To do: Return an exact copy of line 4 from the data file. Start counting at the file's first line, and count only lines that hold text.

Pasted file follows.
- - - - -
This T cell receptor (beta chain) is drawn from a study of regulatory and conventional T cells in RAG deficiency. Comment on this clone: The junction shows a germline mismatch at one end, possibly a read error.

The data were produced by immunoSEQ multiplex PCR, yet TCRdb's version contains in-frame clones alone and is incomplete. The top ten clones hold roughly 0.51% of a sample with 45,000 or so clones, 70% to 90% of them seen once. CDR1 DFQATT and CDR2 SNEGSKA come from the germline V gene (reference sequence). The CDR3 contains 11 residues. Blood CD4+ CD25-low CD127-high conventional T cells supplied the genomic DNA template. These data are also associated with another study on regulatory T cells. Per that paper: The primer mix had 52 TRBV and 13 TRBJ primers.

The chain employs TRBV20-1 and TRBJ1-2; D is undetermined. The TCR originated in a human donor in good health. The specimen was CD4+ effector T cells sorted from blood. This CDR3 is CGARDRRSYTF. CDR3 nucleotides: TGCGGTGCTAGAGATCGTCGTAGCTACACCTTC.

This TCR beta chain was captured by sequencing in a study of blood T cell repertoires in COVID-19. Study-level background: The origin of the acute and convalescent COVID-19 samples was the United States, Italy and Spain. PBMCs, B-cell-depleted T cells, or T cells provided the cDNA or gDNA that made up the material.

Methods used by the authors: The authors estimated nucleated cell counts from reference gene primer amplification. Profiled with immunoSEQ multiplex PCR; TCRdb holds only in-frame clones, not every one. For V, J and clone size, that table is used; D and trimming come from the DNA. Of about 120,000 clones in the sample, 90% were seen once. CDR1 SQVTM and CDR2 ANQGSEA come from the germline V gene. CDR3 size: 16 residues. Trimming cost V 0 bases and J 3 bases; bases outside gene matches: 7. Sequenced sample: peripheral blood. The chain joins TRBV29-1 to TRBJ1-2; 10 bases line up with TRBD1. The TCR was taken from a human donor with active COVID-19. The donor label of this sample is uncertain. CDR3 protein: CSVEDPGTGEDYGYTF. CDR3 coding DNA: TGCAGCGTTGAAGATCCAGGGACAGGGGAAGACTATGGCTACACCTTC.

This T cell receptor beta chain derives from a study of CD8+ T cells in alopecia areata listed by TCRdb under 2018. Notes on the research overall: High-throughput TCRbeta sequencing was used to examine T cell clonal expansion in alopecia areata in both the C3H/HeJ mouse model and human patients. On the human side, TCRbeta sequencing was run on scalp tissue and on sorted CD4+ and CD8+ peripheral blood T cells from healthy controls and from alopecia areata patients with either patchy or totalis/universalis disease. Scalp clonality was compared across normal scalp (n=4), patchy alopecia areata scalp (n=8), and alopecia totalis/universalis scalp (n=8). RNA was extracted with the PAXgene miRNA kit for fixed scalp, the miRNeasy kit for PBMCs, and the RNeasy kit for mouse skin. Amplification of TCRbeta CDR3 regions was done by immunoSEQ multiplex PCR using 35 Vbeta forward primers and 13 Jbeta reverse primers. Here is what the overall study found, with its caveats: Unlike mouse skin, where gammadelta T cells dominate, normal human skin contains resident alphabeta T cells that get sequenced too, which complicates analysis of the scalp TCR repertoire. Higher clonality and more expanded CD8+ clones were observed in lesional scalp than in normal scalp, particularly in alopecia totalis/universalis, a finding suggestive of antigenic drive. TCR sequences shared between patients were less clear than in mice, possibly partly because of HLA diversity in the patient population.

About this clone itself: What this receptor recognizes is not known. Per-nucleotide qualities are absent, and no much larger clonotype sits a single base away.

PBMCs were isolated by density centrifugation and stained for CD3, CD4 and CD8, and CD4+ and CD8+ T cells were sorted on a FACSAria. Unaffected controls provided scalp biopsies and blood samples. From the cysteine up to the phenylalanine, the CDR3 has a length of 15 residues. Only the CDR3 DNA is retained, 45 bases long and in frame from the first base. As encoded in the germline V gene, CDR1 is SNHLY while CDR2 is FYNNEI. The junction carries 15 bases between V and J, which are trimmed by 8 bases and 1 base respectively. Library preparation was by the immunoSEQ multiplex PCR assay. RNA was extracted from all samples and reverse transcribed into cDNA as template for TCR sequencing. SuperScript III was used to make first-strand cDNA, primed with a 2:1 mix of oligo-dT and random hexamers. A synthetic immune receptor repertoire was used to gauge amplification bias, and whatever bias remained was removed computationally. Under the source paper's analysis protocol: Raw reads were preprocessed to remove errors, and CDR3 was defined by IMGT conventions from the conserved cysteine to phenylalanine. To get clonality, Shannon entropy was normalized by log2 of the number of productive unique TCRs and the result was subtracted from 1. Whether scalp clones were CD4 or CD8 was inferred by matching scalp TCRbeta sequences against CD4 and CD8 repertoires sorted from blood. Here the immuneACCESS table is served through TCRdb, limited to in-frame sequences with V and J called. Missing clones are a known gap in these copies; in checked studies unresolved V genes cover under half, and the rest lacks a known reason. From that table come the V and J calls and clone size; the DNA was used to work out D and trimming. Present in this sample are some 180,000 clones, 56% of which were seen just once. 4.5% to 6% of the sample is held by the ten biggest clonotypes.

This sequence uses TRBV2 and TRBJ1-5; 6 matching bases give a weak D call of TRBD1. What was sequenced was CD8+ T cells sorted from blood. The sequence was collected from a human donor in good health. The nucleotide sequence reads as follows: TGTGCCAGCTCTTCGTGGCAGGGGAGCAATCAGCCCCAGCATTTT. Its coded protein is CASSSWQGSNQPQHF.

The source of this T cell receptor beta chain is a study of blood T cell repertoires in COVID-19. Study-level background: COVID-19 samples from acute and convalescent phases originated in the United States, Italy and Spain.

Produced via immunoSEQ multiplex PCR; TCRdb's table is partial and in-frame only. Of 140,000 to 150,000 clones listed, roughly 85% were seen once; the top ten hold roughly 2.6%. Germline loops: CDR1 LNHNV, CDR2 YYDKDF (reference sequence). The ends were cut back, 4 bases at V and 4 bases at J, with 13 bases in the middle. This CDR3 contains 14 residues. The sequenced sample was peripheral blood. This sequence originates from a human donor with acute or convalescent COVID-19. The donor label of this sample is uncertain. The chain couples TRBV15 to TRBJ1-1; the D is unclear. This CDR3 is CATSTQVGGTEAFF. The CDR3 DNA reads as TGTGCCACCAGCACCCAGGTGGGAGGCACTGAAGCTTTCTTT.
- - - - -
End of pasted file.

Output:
This TCR beta chain was captured by sequencing in a study of blood T cell repertoires in COVID-19. Study-level background: The origin of the acute and convalescent COVID-19 samples was the United States, Italy and Spain. PBMCs, B-cell-depleted T cells, or T cells provided the cDNA or gDNA that made up the material.